Cancer is one of the deadliest diseases that has been affecting millions of lives globally. Though intense research and advanced treatments have helped improve cancer survival rates, timely and accurate diagnosis still remains one of the most important factors for a positive outcome. Cancer biopsy is a medical procedure that plays a crucial role in understanding if the abnormal cells found in a person’s body are cancerous or not. In this article, we will discuss various aspects of cancer biopsy to understand its significance in diagnosing and treating cancer.
What is a Cancer Biopsy?
A cancer biopsy is a medical procedure where doctors or surgeons remove a small sample of abnormal cells or tissues from a patient’s body to examine them closely under a microscope. The sample is obtained using minimally invasive techniques like fine needle aspiration or an endoscope and sent to pathology laboratories for a detailed analysis. Trained pathologists examine the biopsy sample under a microscope by staining it with dyes. They look for cellular and structural abnormalities that are characteristic of cancer. Based on these observations, they can determine if the cells are benign or malignant i.e. cancerous.
Types of Cancer Biopsies
There are different types of Cancer Biopsy that are used depending on the location and other factors of the suspicious mass. Some common biopsy methods are:
– Fine Needle Aspiration Biopsy (FNA): In this technique, a very thin needle is used to extract fluid and cell samples from lumps or masses beneath the skin. It is minimally invasive and used for obtaining samples from areas like the thyroid, breast, and lymph nodes.
– Core Needle Biopsy: Also known as core biopsy, in this method a slightly bigger hollow needle is used to extract cylindrical tissue cores for examination. It is more invasive than FNA but provides adequate tissue samples.
– Incisional or Excisional Biopsy: In this method, the entire lump or part of the suspicious area is surgically removed and examined. It enables evaluation of the surrounding tissues and architecture.
– Endoscopic Biopsy: In this technique, long thin tubes with a camera and biopsy forceps are inserted internally through mouth or other natural openings. It allows safe extraction of tissue samples from internal organs like intestines, lungs etc. without major surgery.
Importance of Cancer Biopsy
A cancer biopsy provides crucial information that helps doctors confirm cancer diagnosis and determine the next steps for effective treatment. Some key benefits of performing a biopsy include:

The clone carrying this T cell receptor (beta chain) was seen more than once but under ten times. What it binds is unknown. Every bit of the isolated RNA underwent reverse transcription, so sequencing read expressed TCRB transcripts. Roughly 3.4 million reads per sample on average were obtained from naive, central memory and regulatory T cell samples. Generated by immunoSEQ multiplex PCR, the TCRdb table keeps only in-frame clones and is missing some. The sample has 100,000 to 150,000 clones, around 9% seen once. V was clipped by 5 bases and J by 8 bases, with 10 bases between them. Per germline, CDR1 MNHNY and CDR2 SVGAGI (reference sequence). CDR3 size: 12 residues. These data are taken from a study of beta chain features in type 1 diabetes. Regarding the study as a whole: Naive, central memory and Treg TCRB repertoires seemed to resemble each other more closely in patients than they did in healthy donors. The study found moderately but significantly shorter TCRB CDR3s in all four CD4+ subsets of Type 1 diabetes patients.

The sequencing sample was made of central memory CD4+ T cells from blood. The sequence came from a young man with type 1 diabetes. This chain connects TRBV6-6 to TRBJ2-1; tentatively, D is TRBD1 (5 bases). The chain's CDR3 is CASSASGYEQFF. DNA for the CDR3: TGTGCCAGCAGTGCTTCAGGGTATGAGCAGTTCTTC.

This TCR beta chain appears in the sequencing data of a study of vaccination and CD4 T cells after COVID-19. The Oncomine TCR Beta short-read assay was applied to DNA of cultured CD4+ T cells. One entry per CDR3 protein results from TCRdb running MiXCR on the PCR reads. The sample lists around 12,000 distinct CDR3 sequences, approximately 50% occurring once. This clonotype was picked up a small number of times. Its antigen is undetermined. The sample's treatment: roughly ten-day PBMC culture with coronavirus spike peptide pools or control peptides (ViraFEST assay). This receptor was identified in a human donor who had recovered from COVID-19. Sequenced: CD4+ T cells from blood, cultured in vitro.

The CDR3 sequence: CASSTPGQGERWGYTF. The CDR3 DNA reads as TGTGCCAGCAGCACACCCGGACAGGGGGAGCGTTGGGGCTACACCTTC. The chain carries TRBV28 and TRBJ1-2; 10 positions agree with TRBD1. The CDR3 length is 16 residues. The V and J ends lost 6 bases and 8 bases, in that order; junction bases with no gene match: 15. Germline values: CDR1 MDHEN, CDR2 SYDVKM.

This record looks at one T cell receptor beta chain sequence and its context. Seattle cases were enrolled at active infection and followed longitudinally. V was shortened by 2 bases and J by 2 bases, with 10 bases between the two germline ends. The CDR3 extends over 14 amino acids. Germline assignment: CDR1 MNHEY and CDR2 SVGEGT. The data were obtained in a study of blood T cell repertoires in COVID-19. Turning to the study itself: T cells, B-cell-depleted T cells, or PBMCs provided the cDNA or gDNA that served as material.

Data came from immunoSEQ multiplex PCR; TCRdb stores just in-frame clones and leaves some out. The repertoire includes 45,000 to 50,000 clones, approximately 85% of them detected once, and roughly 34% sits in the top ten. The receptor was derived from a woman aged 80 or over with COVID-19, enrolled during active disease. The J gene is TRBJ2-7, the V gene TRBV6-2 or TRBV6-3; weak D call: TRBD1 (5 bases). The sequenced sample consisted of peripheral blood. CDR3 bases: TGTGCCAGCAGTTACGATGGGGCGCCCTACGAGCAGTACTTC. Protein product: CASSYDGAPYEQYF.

– Accurate Diagnosis: Detailed examination of biopsy samples under a microscope by pathologists enables accurate identification of cancer type. This is essential for choosing the right treatment approach.
– Cancer Stage Determination: Features like tumor size, depth of invasion and lymph node involvement observed in biopsy help determine the cancer stage. Staging provides important prognosis information.
– Identification of Biomarkers: Biopsy helps identify molecular biomarkers in cancer cells which predict response to targeted therapies. For example, HER2 status in breast cancer.
– Ruling out Other Conditions: A negative biopsy reliably rules out cancer, ensuring patients do not undergo unnecessary treatments if the mass is benign.
– Monitoring Treatment Response: Biopsies may be repeated during or after primary treatment to check if all cancer cells have been eliminated.
– Guiding Precision Treatment: Biopsy can detect genetic mutations guiding use of customized drugs through a molecular profiling based approach.
Risks and Limitations of Biopsy
While biopsy is considered a low risk procedure, there are still some potential complications and limitations:
– Bleeding and Bruising: Minor bleeding or bruising at biopsy site is common but severe bleeding is rare.
– Infection: Risk of infection is less than 1% with proper sterilization but systemic infection is possible in rare cases.
– Inaccurate Sample: There is a small chance the needle misses the tumor entirely or obtains non-representative normal cells, giving false negative results.
– Unrepresentative Sample: In large heterogeneous tumors, the biopsy sample may not represent the full tumor biology.
– Discomfort and Pain: Biopsies using larger needles can cause discomfort, though usually tolerable with local anesthesia.
– Repeated Procedures: Multiple biopsy attempts may be needed in some cases to obtain adequate tissue for diagnosis, risking more complications.
– Missing Rare Cancers: Some extremely rare cancers may evade detection even with biopsy due to limitations of current diagnostic methods.
Overall however, risks of biopsy are very low and far outweighed by the benefits of obtaining a tissue based cancer diagnosis. With increasing expertise and advanced biopsy techniques, the accuracy is also continuously improving.
A cancer biopsy plays a pivotal role in the diagnosis and management of cancer patients. By providing actual cellular level evidence of malignancy, it enables pathologists and oncologists to accurately identify the cancer type, stage of disease, and guide personalized treatment decision making. Though no medical procedure is totally risk-free, modern biopsy techniques have made it a very safe diagnostic option. With continued advancements, biopsy will likely become even more accurate, minimally invasive and crucial to improving cancer survival worldwide.
1. Source: Coherent Market Insights, Public sources, Desk research
2. We have leveraged AI tools to mine information and compile it